November 2023 Global Market & Economic Outlook
Recap: Recent data has pointed to economic activity in the United States continuing to hold up surprisingly well in the face of the Federal Open Market Committee's (FOMC) aggressive policy tightening cycle. So far in 2023, robust consumer spending and historically low unemployment have supported solid U.S. economic activity. Interest rates have been high, inflation has remained elevated, and pandemic savings have dwindled. Yet the American consumer has been on a spending binge. The strong display of consumer resilience persisted in the latest retail sales report, which showed spending rose 0.7% in September from a month earlier.
Trailing 12-month inflation has slowed significantly after hitting a four-decade high of 9.1% in June 2022 but has remained elevated by historical standards. The labor market has sizzled, making disinflation a gradual process. The continued strength in the labor market has supported spending, contrary to expectations of a dip in demand. The U.S. consumer has remained resilient, with after-inflation consumer spending growing at an average 3.1% year-over-year in 2023. Growth in the third quarter was the strongest in almost two years. The restart of student loan repayments could lead to belt-tightening by a subset of consumers. Still, the solid gains in employment and real wages should continue to support household finances. The housing market has remained the biggest challenge in the Fed's inflation fight. Decades-high mortgage rates, elevated prices, and sparse inventory have all had a significant impact on the housing market.
The risk of a government shutdown has been postponed, not avoided, until mid-November. Removing Kevin McCarthy as Speaker of the House has meant that an agreement in budget negotiations or a new continuing resolution will take a lot of work, making a November shutdown more likely. The run-up in government borrowing costs would only inflame debates in Washington about the sustainability of fiscal policy.
Real GDP grew at a 4.9% annualized pace in Q3, businesses have added 100-200,000 jobs monthly, and layoffs have trended sideways at relatively low levels. A recession has seemed unlikely, but it is unclear whether economic growth has slowed sufficiently to put inflation back in the bottle. Monetary policy has been at a crossroads as a result. Having raised the fed funds rate 525 bps over the past 18 months, the FOMC has signaled the need to move cautiously ahead and carefully assess incoming data to determine if policy is best positioned to return inflation to target without inflicting unnecessary damage on the economy.
Why No Recession Yet? The probability of recession has continued to recede in the U.S. as the banking turmoil subsides, and strong labor market resilience with rising real incomes have supported consumer demand. Fueling the optimism has been three key factors: a continuing decline in inflation, a Federal Reserve nearly done raising interest rates, and a robust labor market with outperforming economic growth. However, headwinds such as depleted savings, tightening credit conditions, slowing income growth, and return of student debt payments could weigh more appreciably over the next year.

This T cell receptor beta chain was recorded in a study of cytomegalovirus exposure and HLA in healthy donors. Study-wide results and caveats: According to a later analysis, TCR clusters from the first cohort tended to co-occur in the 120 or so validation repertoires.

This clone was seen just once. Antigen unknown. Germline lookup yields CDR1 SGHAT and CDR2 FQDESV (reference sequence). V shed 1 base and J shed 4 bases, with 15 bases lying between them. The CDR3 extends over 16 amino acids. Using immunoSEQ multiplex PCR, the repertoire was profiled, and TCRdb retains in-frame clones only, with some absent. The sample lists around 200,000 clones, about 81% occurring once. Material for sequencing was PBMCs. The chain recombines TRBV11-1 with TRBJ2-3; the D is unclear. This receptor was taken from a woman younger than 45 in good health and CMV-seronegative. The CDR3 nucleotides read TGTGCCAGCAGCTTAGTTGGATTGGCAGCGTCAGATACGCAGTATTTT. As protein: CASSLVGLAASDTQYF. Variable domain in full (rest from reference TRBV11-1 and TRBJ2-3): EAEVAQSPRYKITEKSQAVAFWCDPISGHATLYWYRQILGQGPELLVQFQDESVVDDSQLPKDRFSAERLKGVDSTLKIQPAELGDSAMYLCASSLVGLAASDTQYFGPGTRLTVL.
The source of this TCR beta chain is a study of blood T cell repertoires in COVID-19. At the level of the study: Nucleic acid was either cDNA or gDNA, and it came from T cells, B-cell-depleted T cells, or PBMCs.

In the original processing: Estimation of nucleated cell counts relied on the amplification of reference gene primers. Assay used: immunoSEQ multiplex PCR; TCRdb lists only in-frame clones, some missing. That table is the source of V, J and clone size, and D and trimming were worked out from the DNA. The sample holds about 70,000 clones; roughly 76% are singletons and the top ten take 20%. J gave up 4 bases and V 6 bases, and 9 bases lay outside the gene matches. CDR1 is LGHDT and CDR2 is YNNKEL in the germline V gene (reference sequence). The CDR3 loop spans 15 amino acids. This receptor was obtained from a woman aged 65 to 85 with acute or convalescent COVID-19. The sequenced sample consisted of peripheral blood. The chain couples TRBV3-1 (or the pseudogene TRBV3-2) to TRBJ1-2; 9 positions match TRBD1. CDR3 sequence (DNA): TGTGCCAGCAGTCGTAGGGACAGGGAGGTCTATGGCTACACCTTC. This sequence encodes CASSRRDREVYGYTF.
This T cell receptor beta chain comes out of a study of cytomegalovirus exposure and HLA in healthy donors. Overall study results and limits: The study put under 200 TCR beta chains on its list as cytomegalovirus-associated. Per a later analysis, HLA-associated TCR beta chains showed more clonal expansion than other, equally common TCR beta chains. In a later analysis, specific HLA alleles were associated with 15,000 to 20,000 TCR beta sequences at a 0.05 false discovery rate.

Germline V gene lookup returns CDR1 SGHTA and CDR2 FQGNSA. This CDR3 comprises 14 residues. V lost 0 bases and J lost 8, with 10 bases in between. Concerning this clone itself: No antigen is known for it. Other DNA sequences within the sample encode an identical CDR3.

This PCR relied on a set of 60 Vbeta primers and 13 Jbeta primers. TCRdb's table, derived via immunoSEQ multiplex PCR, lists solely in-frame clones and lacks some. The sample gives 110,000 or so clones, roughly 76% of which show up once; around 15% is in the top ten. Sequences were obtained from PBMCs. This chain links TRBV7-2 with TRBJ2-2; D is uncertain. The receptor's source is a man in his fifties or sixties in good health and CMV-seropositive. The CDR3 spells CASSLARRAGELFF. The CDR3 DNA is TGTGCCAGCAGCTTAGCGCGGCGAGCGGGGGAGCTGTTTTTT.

Housing: Existing home sales have fallen a whopping 36% since the start of 2022. Mortgage rates have continued to creep higher in recent weeks, rising to the highest level in 23 years.
Higher rates will likely put further pressure on affordability and spur another leg down in existing home sales. The new home market – which, until recently, benefited from the shortage in the existing home market – would not escape unscathed, with early data showing that it, too, could feel the impact of higher rates. New home prices have decreased 7% from their peak at the end of 2022, and homebuilders have been ebbing and flowing the incentives at their disposal to push inventory along. With conditions in the new home market softening, too, builders could make greater use of these incentives in the near term to sell homes.
Labor Market: The labor market has remained far too hot. Non-farm payroll employment rose by 336,000 in September. Hiring over the last three months averaged 266,000 jobs per month. The unemployment rate held steady at 3.8%. The participation rate also held steady at its cyclical high of 62.8%.
While wage growth came in under expectations, Fed officials will not be able to look past the fact that labor force growth has slowed when job openings have remained elevated, which, if left unchecked, could pressure wages higher over the coming months.
Inflation: Inflation has continued to cool but at a frustratingly slow pace. The Consumer Price Index (CPI) rose 0.4% in September, decelerating from August's 0.6% gain. Over the last year, headline inflation held steady at 3.7%. Core inflation rose 0.3% in September, matching August's gain. The twelve-month change continued to edge lower – falling 0.2 percentage points to 4.1%.
September's CPI has demonstrated that progress in lowering inflation ahead would prove slower going than it has been over the past year. However, the downward trend has remained in place, with the core CPI set to recede further over the coming year as shelter disinflation resumes, supply-related pressures continue to ease, and price-sensitive consumers increase in number.